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Harry Cassin
Publisher and Editor

Andy Spalding
Senior Editor

Jessica Tillipman
Senior Editor

Bill Steinman
Senior Editor

Richard L. Cassin
Editor at Large

Elizabeth K. Spahn
Editor Emeritus

Cody Worthington
Contributing Editor

Julie DiMauro
Contributing Editor

Thomas Fox
Contributing Editor

Marc Alain Bohn
Contributing Editor

Bill Waite
Contributing Editor

Russell A. Stamets
Contributing Editor

Richard Bistrong
Contributing Editor

Eric Carlson
Contributing Editor

What I learned while teaching at the International Anti-Corruption Academy

I heard about the International Anti-Corruption Academy through Andy Spalding’s posts on the FCPA Blog, where he wrote about his work with the IACA  in Vienna. A school for mid-career anti-corruption professionals seemed like an idea that could have a tremendous real-world impact.

Over time I connected with the  IACA via social media, and then through emails with IACA academic course and projects directors. We talked about my lecturing to a class in their Master in Anti-Corruption Studies (MACS) program.

But they had a question: “Where do you think you can help the students?” I dived into the curriculum in order to respond to their query.

The MACS program is focused on “applied perspectives for preventing and countering corruption and establishing solid compliance components.” Beyond that, the IACA takes a holistic approach. The MACS program provides “comprehensive insight into the corruption phenomenon and compliance systems while offering know-how and expertise from non-academic fields.”

That was the key for me. Practicality. Students in the IACA Masters program come from all over the world, and from both corporate compliance and public sector anti-corruption. Many work in places we think of as low-integrity and high-risk — what some theorists have called “cocoons of corruption.”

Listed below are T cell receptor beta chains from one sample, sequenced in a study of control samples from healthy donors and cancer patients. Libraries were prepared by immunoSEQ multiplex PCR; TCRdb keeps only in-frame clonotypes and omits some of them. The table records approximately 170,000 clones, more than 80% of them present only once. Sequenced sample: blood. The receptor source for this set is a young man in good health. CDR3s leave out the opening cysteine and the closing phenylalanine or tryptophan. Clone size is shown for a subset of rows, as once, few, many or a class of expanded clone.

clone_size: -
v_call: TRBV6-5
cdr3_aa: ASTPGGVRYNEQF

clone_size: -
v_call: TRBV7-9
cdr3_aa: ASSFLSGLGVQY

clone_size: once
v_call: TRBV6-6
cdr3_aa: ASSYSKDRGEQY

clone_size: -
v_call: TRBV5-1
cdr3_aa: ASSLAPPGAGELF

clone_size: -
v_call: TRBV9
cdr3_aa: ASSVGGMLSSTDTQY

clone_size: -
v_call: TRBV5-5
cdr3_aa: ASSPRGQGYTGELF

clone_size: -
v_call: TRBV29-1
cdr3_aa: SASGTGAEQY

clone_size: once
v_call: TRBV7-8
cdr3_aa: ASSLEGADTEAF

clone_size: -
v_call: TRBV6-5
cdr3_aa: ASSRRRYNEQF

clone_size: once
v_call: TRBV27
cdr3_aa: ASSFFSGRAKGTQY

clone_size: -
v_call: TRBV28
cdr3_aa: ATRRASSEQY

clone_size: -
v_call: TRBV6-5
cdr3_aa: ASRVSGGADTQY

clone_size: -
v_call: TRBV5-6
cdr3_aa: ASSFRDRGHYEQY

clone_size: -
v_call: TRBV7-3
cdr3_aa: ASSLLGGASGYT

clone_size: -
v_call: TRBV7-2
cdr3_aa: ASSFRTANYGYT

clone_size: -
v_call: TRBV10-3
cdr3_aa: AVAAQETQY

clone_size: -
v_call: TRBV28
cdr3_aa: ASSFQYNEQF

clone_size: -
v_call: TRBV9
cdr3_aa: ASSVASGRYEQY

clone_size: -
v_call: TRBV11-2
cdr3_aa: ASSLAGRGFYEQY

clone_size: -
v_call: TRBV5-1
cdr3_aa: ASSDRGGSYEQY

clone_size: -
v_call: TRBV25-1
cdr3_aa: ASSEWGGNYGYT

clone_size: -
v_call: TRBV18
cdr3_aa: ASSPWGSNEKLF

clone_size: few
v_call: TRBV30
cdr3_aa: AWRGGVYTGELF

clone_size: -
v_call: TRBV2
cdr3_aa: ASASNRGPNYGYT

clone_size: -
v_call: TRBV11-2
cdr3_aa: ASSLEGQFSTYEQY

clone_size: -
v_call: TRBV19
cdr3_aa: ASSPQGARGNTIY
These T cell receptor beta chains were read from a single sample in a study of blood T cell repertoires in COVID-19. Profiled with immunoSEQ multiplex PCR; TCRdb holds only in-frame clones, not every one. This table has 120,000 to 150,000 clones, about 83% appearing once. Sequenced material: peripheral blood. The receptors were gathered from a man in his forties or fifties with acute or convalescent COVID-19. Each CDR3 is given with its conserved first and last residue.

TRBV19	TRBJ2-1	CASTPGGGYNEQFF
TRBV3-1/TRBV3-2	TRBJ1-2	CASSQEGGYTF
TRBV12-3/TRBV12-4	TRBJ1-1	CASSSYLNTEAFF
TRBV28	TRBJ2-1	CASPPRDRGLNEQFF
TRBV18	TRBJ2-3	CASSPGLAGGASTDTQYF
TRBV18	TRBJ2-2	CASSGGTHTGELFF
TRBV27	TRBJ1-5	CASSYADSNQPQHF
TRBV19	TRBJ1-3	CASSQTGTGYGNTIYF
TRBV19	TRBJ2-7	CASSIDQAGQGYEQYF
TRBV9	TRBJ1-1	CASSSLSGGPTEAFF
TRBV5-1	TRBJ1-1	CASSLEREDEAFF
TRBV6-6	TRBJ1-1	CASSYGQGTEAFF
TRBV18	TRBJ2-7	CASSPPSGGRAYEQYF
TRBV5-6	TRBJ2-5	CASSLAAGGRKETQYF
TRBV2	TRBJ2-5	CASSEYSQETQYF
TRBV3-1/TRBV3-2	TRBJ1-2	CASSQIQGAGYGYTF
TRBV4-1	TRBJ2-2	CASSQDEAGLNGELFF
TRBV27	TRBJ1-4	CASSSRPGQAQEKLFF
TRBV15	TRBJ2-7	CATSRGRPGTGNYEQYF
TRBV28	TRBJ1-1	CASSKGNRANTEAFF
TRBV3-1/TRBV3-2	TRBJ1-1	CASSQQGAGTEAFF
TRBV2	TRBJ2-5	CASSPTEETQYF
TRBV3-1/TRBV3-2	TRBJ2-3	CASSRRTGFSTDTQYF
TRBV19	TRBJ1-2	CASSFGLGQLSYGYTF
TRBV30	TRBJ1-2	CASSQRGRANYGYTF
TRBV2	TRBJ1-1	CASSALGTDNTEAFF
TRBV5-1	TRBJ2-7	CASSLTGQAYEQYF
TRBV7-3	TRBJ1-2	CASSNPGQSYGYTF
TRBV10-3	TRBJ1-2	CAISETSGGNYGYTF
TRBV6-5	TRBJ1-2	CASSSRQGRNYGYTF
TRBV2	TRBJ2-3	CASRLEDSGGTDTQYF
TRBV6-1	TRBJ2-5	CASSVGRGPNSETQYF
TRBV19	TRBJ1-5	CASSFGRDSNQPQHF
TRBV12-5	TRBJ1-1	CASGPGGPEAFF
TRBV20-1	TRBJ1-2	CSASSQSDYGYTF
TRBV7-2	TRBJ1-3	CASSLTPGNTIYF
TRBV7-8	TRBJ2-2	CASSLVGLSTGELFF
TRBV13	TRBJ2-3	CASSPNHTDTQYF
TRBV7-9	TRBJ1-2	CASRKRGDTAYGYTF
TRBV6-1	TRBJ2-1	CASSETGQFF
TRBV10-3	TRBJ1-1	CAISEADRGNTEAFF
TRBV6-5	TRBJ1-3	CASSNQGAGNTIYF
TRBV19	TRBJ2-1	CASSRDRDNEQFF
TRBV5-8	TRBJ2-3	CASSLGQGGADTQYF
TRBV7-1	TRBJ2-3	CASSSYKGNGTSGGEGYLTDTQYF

When it came time to teach the class, the most repeated question the students asked was: “What can we do when the forces impacting the supply and demands for bribes are so strong?” That’s not a rules and procedures question. It’s about the depressing, pervasive, oppressive real-world corruption that’s choking their home countries.

I answered based on my own experience. (I was an international sales director. Then I served more than a year in federal prison for FCPA violations. Now I help companies and organizations get the message of compliance to their people.)

After the MACS teaching session, a number of students e-mailed me. One of the greatest complements I’ve ever received came from a senior leader at a global NGO who said, “Richard, you provided us with concrete take-aways at the end of the video conference that were extremely relevant to my work. I’ll share what you said with my supervisor as concrete recommendations for implementation.”

A student from the corporate sector said he learned that anti-corruption programs (or in his case compliance programs) have to come from the CEO and the board, be backed by organizational action, and articulated through training that covers the worst scenarios employees might find themselves in.

There you have it. Actionable take-aways from students. That’s the best way I know to measure success after teaching a class.

My thanks to the IACA for the opportunity to be part of the MACS program.


Richard Bistrong is a Contributing Editor of the FCPA Blog and the CEO of Front-Line Anti-Bribery LLC. He consults, writes and speaks about compliance issues. He can be reached via his website, twitter and email.

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1 Comment

  1. Pascale Dubois, the World Bank's Chief Suspension and Debarment Officer, directed a board at IACA yesterday on worldwide against defilement advancements, starting a provocative level headed discussion among specialists, understudies, and graduated class.

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